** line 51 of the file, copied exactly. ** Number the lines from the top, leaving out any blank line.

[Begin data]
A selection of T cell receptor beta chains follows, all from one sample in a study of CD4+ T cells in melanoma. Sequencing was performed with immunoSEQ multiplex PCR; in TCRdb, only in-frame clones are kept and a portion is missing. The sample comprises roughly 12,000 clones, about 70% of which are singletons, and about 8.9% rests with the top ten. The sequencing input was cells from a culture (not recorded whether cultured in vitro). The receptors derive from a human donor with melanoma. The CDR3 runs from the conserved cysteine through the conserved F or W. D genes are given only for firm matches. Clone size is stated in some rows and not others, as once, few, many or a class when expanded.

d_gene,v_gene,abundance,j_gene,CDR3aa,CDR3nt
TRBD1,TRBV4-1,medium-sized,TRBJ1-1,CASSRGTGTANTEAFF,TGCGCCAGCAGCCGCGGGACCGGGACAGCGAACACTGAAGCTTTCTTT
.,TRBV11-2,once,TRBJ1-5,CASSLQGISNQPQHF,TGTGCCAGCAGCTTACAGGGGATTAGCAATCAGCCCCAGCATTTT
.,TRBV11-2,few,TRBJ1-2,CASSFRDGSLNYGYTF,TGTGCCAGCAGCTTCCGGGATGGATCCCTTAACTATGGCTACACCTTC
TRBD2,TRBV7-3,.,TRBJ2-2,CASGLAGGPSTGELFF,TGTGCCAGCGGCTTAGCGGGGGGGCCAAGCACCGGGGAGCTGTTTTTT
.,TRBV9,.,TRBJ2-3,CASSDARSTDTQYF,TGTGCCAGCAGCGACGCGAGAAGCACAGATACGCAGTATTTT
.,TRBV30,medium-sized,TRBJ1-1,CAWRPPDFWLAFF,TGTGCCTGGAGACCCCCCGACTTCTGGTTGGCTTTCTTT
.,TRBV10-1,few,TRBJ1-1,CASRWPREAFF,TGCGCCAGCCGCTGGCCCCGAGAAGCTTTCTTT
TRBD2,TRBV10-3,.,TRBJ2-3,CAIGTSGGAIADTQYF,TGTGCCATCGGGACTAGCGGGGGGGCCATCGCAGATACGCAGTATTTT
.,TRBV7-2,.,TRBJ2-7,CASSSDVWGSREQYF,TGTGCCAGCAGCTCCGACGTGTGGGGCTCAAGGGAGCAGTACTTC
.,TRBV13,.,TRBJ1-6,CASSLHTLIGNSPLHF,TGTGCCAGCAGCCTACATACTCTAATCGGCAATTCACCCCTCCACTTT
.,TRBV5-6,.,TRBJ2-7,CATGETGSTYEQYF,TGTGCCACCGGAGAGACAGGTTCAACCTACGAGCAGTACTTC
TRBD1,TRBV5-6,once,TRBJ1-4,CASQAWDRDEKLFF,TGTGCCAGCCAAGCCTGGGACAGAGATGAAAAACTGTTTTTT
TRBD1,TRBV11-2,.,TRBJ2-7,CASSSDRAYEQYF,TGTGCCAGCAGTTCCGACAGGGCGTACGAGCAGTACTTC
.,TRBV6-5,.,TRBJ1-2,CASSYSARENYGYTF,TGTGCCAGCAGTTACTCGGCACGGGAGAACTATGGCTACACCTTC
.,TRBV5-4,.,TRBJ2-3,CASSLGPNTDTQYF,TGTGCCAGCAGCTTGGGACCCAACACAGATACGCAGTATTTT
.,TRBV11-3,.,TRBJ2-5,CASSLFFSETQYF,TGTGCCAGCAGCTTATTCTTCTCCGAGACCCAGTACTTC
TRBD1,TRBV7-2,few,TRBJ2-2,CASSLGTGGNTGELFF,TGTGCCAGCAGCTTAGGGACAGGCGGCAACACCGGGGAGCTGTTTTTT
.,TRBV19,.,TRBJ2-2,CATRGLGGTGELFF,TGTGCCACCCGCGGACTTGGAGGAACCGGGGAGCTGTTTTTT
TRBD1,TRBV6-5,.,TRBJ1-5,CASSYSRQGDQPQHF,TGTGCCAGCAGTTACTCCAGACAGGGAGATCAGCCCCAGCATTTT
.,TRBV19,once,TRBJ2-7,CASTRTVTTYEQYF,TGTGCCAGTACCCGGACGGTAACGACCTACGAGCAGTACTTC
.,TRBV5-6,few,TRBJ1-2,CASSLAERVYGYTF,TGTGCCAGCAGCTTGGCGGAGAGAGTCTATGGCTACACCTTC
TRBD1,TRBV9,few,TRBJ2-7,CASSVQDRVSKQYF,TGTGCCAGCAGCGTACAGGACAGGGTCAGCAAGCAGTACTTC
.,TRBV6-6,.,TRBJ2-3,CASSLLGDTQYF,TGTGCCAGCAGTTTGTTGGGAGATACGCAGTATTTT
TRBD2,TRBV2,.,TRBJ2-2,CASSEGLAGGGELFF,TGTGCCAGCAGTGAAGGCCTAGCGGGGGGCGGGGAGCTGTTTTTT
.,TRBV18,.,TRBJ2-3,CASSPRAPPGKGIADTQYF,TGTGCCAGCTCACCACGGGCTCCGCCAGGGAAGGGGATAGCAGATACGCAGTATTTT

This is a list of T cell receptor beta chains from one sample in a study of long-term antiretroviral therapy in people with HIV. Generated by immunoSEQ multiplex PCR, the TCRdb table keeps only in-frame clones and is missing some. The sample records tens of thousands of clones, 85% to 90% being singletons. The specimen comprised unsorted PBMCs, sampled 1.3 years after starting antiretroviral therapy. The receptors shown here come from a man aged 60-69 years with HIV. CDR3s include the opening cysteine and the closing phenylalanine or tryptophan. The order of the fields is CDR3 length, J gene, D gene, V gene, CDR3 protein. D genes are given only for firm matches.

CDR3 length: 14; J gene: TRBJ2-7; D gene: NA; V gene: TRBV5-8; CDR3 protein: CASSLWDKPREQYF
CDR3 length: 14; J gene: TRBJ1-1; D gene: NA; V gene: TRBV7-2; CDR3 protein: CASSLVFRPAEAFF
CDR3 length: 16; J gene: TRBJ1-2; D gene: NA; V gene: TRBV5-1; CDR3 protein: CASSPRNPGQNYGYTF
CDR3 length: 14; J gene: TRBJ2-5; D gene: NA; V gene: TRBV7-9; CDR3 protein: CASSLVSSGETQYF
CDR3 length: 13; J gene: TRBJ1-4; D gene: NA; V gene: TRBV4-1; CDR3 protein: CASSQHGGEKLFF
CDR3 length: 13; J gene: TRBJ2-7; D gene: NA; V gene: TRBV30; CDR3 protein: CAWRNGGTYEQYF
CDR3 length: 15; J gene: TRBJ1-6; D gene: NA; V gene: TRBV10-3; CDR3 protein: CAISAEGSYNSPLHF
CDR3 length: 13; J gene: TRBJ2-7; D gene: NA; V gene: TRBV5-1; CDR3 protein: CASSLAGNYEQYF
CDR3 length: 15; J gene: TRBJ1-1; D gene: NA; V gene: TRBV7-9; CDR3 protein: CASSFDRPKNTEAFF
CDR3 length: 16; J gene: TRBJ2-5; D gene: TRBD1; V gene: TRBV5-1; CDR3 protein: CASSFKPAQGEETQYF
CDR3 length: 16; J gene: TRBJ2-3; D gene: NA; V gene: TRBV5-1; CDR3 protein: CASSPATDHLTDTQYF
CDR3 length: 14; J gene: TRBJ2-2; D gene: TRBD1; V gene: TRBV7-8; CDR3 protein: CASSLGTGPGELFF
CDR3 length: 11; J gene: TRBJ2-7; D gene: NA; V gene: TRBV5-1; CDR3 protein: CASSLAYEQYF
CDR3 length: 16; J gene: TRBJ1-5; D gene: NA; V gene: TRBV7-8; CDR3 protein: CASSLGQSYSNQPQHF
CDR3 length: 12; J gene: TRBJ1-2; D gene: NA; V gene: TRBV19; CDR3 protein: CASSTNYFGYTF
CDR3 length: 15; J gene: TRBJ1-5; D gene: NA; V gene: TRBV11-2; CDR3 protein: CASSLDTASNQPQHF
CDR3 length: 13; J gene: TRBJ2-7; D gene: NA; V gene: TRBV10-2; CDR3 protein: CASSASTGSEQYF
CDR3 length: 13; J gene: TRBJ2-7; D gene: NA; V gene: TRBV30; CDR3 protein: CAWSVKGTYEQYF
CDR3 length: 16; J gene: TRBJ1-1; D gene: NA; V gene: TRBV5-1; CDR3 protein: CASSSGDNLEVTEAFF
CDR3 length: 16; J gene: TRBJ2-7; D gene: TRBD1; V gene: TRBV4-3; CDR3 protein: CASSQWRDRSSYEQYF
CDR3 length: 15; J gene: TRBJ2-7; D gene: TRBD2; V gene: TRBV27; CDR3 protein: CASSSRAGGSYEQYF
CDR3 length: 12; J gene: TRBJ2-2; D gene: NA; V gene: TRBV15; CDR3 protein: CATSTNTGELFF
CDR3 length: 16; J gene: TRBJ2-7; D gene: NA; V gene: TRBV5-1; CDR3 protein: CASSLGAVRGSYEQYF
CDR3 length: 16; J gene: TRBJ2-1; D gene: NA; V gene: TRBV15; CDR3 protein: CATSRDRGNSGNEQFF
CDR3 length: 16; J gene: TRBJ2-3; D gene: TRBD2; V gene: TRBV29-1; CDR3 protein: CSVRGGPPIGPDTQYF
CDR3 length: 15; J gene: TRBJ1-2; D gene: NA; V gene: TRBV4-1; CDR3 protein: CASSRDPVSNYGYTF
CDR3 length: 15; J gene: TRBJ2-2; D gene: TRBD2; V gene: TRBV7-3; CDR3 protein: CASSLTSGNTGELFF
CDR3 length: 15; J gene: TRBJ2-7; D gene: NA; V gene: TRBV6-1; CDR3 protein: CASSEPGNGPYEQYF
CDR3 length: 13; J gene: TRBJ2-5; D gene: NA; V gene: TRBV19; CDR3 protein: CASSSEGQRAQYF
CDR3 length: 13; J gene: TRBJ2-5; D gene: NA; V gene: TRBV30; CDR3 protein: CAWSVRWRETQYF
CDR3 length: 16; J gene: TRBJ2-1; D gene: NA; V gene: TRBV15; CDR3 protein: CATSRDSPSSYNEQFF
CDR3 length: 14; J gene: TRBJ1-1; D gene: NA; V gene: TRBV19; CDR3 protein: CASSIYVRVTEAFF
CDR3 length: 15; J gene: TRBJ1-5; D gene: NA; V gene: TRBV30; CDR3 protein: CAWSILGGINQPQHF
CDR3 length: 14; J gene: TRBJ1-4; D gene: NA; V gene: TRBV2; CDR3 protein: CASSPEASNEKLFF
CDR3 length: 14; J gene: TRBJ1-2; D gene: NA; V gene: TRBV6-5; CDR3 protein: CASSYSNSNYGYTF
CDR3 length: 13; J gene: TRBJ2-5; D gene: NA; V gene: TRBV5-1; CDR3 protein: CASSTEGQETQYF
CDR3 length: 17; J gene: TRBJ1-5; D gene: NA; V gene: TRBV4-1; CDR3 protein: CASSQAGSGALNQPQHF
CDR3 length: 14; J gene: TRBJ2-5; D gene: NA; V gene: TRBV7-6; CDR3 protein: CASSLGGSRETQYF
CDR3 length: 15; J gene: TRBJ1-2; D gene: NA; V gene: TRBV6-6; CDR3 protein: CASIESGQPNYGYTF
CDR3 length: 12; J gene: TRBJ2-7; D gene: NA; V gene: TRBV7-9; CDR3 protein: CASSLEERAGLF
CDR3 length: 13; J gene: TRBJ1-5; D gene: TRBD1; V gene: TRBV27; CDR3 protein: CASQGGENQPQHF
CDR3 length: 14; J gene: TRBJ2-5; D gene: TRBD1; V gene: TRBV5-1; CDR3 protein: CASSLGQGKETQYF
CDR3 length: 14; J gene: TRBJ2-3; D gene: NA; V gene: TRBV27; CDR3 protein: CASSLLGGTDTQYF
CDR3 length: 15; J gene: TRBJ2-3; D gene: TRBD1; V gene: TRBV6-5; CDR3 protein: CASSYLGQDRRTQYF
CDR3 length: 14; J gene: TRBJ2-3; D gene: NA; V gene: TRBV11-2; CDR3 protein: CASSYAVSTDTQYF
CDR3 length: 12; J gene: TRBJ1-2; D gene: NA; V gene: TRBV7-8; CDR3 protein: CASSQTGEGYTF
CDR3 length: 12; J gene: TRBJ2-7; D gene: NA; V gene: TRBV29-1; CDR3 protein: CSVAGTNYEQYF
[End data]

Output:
CDR3 length: 16; J gene: TRBJ2-7; D gene: NA; V gene: TRBV5-1; CDR3 protein: CASSLGAVRGSYEQYF